EVERYTHING IS WORTH WHAT ITS PURCHASER WILL PAY FOR IT

What is art worth? A question I would constantly ask my students when teaching my foundation degree. Well, I would say, “Everything is worth what its purchaser will pay for it.” Not a saying from a modern day economist but a saying from the Latin writer Publilius Syrus in the 1st century BC. In other words, as far back as Roman times there was an inherent understanding that what something is worth varies from one customer to another. This goes for houses, clothes or your old smart-phone. This also goes for art institutions as well as individual pieces of art, attractions and performances. Monet’s Water Lilies recently sold for £27m for example. A Rolling Stones ticket for £670.

 

Whether you are selling a performance or a visitor attraction the implication is that it is essential to offer customers a choice of different prices to generate and then maximise sales and income. A higher price maximises income from those willing and able to pay more. Cheaper prices mean there is no loss of volume from those who place a lower value on something or have a lower ability to pay for the experience or product.

From left, Ronnie Wood, Mick Jagger, Keith Richards and Charlie Watts of the Rolling Stones perform during the concert of their ‘No Filter’ Europe Tour 2017 at U Arena in Nanterre, outside Paris, France, Sunday, Oct. 22, 2017. (AP Photo/Michel Euler)

 

Many years ago in my banking days we studied the elasticity of demand and supply. Classical economic theory, in this case the price elasticity of demand – tells us that having a range of prices means you can sell more (a lower price maximises volume of sales) and earn more (a higher price maximises income from those willing and able to pay more). However, offering customers a range of prices to choose from is also important from a consumer psychology perspective; for example, people might find it hard to judge things in isolation. Instead, we make decisions by comparing relative differences; we might find it hard to decide if £60 for a West-end matinee performance is good value but if the evening performance is £90 then it would appear to be good value. And of course there is a difference between “cheap” and “value for money”. Offering different prices infers a difference of options, not the quality of what you are spending your money on.

 

By presenting different price/value trade-offs to a customer, the individual is no longer trying to assess an offer (and whether a price is fair) in isolation. Instead, they are weighing up which is the right option for them.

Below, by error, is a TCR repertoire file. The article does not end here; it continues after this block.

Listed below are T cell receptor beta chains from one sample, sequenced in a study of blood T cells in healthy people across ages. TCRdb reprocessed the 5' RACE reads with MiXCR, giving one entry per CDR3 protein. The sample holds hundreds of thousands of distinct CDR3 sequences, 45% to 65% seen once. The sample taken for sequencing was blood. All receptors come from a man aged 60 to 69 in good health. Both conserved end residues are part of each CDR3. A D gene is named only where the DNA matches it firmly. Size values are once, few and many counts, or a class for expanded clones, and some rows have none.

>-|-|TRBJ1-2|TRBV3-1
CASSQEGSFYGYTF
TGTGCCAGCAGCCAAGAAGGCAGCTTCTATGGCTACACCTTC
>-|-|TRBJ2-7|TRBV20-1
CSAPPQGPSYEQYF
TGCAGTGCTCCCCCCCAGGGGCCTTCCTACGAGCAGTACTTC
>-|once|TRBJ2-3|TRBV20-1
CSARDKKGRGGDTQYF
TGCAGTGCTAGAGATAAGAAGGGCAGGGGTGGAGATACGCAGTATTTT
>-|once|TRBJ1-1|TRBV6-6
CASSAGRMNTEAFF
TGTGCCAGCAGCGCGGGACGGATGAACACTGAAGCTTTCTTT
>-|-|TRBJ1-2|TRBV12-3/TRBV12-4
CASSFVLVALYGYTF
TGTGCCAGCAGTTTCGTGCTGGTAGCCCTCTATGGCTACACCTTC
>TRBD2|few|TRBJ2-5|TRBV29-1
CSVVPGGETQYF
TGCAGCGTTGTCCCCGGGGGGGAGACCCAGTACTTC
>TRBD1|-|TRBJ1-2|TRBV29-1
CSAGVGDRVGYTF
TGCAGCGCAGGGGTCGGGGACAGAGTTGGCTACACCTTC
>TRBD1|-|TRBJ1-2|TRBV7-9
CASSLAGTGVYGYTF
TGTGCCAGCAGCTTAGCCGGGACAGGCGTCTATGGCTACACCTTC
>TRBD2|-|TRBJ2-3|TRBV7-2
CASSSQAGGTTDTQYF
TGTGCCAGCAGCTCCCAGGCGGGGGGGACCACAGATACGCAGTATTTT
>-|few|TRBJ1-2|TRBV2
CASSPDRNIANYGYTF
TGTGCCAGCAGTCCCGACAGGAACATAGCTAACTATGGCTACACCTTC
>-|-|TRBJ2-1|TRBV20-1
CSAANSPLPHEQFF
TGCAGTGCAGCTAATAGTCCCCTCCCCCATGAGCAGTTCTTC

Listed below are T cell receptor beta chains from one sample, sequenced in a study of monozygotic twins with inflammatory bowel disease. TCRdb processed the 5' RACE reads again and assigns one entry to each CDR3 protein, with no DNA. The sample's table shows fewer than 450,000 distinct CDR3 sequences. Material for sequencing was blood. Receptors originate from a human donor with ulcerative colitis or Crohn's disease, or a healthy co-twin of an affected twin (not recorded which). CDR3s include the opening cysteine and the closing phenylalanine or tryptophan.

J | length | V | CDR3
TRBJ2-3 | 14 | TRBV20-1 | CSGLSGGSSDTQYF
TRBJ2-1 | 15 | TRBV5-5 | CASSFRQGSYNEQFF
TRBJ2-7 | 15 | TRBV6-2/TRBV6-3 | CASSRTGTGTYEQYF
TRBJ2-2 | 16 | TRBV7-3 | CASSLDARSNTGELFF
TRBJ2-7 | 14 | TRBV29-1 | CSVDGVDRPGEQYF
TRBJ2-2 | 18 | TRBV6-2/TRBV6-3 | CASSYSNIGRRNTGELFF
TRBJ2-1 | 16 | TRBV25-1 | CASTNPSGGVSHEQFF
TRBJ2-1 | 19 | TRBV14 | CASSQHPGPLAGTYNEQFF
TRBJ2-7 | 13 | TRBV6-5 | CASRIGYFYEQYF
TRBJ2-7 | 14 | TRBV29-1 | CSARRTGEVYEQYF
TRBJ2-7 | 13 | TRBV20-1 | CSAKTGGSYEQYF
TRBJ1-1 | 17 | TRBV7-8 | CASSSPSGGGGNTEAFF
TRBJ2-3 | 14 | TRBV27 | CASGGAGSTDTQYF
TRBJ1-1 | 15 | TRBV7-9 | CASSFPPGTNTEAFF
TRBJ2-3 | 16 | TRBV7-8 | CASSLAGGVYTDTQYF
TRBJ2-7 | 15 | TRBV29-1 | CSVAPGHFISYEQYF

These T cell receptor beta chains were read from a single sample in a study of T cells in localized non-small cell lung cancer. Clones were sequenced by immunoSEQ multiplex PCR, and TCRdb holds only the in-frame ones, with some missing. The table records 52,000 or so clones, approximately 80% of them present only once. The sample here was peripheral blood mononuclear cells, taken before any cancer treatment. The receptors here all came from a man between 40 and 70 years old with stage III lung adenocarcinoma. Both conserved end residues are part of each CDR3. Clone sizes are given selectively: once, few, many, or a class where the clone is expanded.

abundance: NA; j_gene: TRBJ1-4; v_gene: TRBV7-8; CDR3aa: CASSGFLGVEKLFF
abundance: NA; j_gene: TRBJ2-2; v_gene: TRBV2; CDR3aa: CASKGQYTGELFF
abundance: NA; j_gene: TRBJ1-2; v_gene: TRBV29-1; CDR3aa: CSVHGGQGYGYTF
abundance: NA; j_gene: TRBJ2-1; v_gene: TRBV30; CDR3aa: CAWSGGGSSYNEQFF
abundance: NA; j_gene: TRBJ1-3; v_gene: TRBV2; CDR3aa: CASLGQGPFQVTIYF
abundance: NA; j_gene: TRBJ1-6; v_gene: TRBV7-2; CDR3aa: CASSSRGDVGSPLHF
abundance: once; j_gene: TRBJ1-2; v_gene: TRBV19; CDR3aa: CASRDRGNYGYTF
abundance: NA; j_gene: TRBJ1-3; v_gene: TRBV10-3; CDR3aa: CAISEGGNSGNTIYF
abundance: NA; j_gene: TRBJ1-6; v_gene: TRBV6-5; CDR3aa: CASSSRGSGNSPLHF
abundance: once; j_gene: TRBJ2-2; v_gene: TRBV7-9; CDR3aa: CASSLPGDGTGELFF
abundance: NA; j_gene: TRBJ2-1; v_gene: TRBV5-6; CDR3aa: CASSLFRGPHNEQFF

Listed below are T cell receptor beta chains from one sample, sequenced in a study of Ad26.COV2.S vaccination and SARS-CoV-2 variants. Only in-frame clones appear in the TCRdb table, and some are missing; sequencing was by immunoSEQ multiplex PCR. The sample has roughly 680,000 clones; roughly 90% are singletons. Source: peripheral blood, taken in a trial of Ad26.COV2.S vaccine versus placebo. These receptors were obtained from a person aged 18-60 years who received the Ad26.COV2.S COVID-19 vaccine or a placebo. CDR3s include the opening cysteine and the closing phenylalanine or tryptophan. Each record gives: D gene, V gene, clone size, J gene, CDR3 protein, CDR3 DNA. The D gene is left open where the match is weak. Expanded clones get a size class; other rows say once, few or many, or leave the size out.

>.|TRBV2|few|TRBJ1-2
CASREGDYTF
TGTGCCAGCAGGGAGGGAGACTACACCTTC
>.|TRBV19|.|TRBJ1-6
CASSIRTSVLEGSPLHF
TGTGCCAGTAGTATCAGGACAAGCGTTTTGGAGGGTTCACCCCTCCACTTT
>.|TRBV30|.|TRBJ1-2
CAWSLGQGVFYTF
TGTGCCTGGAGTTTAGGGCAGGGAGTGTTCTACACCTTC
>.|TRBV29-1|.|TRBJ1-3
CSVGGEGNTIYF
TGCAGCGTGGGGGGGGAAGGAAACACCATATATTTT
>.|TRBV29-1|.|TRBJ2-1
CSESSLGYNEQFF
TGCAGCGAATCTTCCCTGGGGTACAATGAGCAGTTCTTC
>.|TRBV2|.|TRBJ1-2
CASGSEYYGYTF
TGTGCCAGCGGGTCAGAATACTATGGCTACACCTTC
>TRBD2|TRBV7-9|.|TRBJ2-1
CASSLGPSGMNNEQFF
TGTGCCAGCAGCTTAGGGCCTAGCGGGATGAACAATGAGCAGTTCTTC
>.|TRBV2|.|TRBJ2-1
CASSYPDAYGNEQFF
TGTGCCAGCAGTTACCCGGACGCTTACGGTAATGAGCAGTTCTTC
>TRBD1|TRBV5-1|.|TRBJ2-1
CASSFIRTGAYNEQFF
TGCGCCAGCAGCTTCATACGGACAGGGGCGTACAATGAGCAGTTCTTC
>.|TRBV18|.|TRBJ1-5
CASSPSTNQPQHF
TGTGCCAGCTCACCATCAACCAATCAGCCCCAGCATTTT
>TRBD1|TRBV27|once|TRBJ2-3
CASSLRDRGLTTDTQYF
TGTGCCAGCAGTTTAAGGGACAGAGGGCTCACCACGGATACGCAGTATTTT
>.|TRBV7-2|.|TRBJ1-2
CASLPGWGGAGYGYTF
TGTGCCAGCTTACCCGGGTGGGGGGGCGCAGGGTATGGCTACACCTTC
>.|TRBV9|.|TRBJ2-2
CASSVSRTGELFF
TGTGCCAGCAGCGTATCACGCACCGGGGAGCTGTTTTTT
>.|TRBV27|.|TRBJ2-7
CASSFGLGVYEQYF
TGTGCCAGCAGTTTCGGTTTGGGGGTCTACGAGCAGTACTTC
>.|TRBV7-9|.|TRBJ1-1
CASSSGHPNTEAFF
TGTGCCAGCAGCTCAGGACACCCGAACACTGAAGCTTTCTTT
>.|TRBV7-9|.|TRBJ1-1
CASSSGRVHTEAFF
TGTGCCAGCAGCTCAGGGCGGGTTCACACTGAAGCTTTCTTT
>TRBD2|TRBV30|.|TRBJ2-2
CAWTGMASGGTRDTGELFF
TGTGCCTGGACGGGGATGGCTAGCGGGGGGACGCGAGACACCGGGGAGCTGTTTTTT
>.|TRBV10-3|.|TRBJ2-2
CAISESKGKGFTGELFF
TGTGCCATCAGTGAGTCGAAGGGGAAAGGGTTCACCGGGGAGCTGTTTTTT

The example I saw recently in Arts Professional concerned the Roman Baths in Bath, which have introduced a new pricing strategy. The key objective was to maximise income from admissions, with a secondary objective of managing demand to improve visitor experience and secondary spend. The marketing company involved, Baker Richards were also tasked with ensuring the following:

  • Visitors continued to feel they have paid a fair price for their experience.
  • The new pricing structure was accessible to as wide a range of audiences as possible.
  • The pricing strategy increased the proportion of web sales.
  • The pricing strategy encouraged a more even distribution of visitors.

 

 

Prices were reduced for two-thirds of the year, with the largest price increases applied to just 26 days in 2019. Discounts were offered at quieter times and for certain demographics, i.e. families with children. The result was that at the end of May this year visitor numbers were up by 5.7% on last year and revenue was up by 13.9%. Web sales had more than doubled and they had seen particularly strong growth in children and families – up 36% and 20% respectively.

So, as per Monty Python’s Life of Brian: “We are all individuals! We are all different!” An effective pricing strategy is the opposite of a Roman toga – it should always respond to an organisation’s unique situation and needs, and should never be one-size-fits-all. And that’s what the Romans did for us….

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